University of Reading cookie policy

We use cookies on to improve your experience, monitor site performance and tailor content to you

Read our cookie policy to find out how to manage your cookie settings

Dr Karen Ruebens

Principal Investigator of project  COEXIST: Maximising data from fragmented bone to understand the coexistence of late Neanderthals and early Homo sapiens in central and southeast Europe. 

Areas of interest

  • Archaeological proteomics
  • Zooarchaeology by Mass Spectrometry (ZooMS)
  • Neanderthal behaviour
  • Middle Palaeolithic archaeology 
  • Early dispersals of Homo sapiens

Postgraduate supervision

You can contact Karen to discuss research proposals that want to apply proteomics (e.g. ZooMS) to specific sets of archaeological materials from any time period or geographic region.

Karen is currently (co-)supervising the following PhD projects:

  • Unravelling the subsistence and diet of late Neanderthals and early Homo sapiens in Central and Southeast Europe.
  • Maximising the potential of fragmented bone to gain new insights into the coexistence of Neanderthals and Homo sapiens  in Central and Southeast Europe.
  • Expanding the potential of biomolecular analyses of archaeological bone from north African Middle-Late Stone Age contexts.
  • Combining a palaeoproteomic and taphonomic approach to Neanderthal cannibalism at the sites of Les Pradelles and Abri Moula (France).


Karen Ruebens received her PhD from the University of Southampton (UK) in 2013 and subsequently worked as a postdoctoral researcher (funded by the DAAD and MSCA) in Germany, first at the MONREPOS Archaeological Research Centre for Human Behavioural Evolution (Neuwied) and then at the Max Planck Institute for Evolutionary Anthropology (MPI-EVA, Leipzig). Her research interests are focused on unravelling Neanderthal behaviour through wider-scale comparative lithic and faunal analyses, most recently including Zooarchaeology by Mass Spectrometry (ZooMS).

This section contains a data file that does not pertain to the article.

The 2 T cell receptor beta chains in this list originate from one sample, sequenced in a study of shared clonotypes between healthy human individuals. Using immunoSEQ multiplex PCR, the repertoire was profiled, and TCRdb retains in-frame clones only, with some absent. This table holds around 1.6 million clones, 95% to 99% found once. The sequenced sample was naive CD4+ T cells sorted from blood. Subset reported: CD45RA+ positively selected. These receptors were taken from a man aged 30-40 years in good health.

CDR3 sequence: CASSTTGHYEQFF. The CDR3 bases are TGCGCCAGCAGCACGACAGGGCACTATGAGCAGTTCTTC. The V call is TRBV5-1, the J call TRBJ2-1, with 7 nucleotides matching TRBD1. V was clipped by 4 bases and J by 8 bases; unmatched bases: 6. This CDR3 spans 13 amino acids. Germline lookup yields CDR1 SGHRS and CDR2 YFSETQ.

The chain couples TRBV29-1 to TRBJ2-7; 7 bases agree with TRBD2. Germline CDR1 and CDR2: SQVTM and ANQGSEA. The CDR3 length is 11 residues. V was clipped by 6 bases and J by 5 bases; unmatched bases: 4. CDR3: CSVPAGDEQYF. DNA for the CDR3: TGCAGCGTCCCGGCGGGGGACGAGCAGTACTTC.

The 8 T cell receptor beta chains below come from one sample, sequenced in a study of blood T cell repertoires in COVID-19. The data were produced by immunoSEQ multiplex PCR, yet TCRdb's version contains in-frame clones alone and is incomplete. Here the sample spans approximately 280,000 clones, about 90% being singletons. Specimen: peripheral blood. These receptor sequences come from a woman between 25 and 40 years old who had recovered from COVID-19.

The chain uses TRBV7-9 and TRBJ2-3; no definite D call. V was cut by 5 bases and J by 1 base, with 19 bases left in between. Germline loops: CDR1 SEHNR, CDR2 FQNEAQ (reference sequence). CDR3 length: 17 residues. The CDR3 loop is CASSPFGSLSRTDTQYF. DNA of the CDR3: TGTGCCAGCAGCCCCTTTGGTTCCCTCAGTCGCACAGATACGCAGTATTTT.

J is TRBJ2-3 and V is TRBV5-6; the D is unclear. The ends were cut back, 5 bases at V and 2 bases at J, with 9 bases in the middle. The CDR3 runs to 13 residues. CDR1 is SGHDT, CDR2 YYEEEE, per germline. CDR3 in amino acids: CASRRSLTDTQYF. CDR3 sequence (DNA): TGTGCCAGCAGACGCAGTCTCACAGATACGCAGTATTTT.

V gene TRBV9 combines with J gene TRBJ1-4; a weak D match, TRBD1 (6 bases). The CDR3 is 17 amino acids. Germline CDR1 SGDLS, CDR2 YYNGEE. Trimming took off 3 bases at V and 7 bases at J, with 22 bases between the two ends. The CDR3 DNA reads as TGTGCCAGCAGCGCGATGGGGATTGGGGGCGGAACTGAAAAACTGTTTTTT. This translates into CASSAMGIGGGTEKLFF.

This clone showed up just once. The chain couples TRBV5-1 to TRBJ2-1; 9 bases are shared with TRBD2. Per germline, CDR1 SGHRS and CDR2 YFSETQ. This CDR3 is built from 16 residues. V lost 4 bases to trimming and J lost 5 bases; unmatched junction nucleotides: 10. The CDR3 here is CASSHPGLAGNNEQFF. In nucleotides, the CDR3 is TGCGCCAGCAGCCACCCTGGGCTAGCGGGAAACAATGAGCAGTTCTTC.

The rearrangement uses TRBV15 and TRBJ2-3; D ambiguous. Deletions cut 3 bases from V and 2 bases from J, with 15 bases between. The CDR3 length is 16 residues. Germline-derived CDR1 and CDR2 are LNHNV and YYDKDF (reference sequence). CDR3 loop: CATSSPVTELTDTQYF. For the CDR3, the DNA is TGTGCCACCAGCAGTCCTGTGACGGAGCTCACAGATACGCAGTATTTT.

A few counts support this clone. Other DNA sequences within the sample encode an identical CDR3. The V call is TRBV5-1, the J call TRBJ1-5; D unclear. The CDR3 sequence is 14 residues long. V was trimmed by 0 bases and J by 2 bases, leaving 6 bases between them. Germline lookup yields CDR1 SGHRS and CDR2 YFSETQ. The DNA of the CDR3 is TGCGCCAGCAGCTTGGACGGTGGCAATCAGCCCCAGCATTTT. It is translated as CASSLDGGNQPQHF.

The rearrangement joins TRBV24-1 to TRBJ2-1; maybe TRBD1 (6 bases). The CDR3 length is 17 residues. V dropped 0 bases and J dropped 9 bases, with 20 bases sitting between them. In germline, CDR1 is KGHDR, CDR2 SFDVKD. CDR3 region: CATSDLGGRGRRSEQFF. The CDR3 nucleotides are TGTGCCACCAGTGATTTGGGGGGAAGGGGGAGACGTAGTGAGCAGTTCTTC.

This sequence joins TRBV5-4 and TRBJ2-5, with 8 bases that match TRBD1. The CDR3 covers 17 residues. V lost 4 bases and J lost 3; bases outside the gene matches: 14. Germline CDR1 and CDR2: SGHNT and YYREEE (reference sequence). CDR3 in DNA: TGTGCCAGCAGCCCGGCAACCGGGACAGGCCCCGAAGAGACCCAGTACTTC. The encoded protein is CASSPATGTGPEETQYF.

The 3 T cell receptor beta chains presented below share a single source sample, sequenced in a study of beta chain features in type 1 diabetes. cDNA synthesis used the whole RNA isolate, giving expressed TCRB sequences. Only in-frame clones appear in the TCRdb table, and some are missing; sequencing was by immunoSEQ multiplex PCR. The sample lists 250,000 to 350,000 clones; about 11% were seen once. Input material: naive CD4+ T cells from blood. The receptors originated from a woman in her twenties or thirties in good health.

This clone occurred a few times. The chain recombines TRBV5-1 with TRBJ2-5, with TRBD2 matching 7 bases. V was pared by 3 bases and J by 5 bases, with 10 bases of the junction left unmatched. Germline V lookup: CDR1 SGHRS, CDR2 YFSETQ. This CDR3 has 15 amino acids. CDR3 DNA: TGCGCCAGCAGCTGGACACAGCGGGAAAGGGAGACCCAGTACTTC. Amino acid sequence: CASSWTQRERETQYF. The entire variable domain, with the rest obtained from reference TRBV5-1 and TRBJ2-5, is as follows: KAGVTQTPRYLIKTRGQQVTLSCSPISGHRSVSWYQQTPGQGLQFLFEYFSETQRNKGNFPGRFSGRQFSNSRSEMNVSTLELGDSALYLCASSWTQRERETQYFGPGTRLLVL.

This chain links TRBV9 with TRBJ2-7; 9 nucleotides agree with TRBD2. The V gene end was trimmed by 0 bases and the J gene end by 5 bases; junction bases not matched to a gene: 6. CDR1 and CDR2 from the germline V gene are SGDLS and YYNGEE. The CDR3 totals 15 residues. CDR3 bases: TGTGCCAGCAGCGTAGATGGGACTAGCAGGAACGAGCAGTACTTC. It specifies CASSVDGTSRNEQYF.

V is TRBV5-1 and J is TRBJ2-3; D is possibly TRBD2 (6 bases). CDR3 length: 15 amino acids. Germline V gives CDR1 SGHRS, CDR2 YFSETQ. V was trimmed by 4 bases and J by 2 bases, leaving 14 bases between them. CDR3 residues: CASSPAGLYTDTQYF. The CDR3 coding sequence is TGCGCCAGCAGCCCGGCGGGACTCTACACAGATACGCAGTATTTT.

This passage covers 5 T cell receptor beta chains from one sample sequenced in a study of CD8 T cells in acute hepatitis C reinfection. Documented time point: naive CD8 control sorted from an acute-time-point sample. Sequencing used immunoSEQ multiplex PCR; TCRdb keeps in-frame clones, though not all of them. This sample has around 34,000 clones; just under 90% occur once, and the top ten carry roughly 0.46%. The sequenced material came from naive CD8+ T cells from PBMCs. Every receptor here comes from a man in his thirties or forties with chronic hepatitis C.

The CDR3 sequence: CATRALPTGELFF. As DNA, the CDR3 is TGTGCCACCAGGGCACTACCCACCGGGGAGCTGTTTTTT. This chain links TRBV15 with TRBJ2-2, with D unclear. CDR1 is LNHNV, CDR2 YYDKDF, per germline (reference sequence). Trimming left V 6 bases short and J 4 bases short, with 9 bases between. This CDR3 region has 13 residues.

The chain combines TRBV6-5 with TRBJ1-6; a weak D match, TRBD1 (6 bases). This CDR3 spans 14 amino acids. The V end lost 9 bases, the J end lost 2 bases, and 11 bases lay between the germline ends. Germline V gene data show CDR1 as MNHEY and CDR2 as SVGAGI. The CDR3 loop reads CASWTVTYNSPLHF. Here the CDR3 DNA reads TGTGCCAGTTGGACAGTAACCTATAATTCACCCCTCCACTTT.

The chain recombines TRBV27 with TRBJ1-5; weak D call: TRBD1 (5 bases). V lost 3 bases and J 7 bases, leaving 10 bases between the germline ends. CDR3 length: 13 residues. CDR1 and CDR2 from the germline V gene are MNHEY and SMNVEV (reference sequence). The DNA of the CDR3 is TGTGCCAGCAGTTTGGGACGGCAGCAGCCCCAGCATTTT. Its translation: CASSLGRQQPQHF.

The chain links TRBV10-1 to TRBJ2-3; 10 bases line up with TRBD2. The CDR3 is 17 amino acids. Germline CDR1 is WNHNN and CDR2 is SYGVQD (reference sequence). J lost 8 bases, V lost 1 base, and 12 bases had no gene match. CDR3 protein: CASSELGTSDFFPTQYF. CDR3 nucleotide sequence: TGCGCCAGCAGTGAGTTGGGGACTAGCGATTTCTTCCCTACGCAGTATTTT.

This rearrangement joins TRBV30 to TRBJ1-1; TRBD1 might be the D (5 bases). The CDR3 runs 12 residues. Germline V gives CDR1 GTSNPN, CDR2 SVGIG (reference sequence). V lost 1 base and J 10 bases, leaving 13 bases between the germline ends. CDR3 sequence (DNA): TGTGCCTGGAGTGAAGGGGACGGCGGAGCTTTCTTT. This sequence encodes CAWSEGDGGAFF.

From 2022-2024 Karen ran the ZooMS lab at the Chaire de Paleoanthropologie at the Collège de France (Paris) where she analysed bone fragments from key late Middle and early Upper Palaeolithic sites in Western Europe, including Ranis and Schmaehingen (Lincombian-Ranisian-Jerzmanowician), Cassenade, Le Moustier, Saint-Césaire, Ormesson and Châtelperron (Châtelperronian).

Karen joined the Department in 2024 where she set up the Archaeological Proteomics lab which is home to the COEXIST project. COEXIST was first selected by the ERC in 2023 and will now be funded by the UKRI until 2029. The project investigates the coexistence of Neanderthals and early Homo sapiens in central and southeast Europe by applying state-of-the-art methods from archaeological science, proteomics and genetics to large quantities of bone fragments. 


Academic qualifications

BA and MA Archaeology – Katholieke Universiteit Leuven (Belgium)
MA Archaeology of Human Origins – University of Southampton (UK)
PhD Palaeolithic Archaeology - University of Southampton (UK)

Professional bodies/affiliations

Affiliated researcher, Chaire de Paleoanthropologie, Collège de France, Paris

Editor for the gold open access journal Paleoanthropology, jointly run by the PaleoAnthropology Society and the European Society for the Study of Human Evolution (ESHE)


Loading your publications ...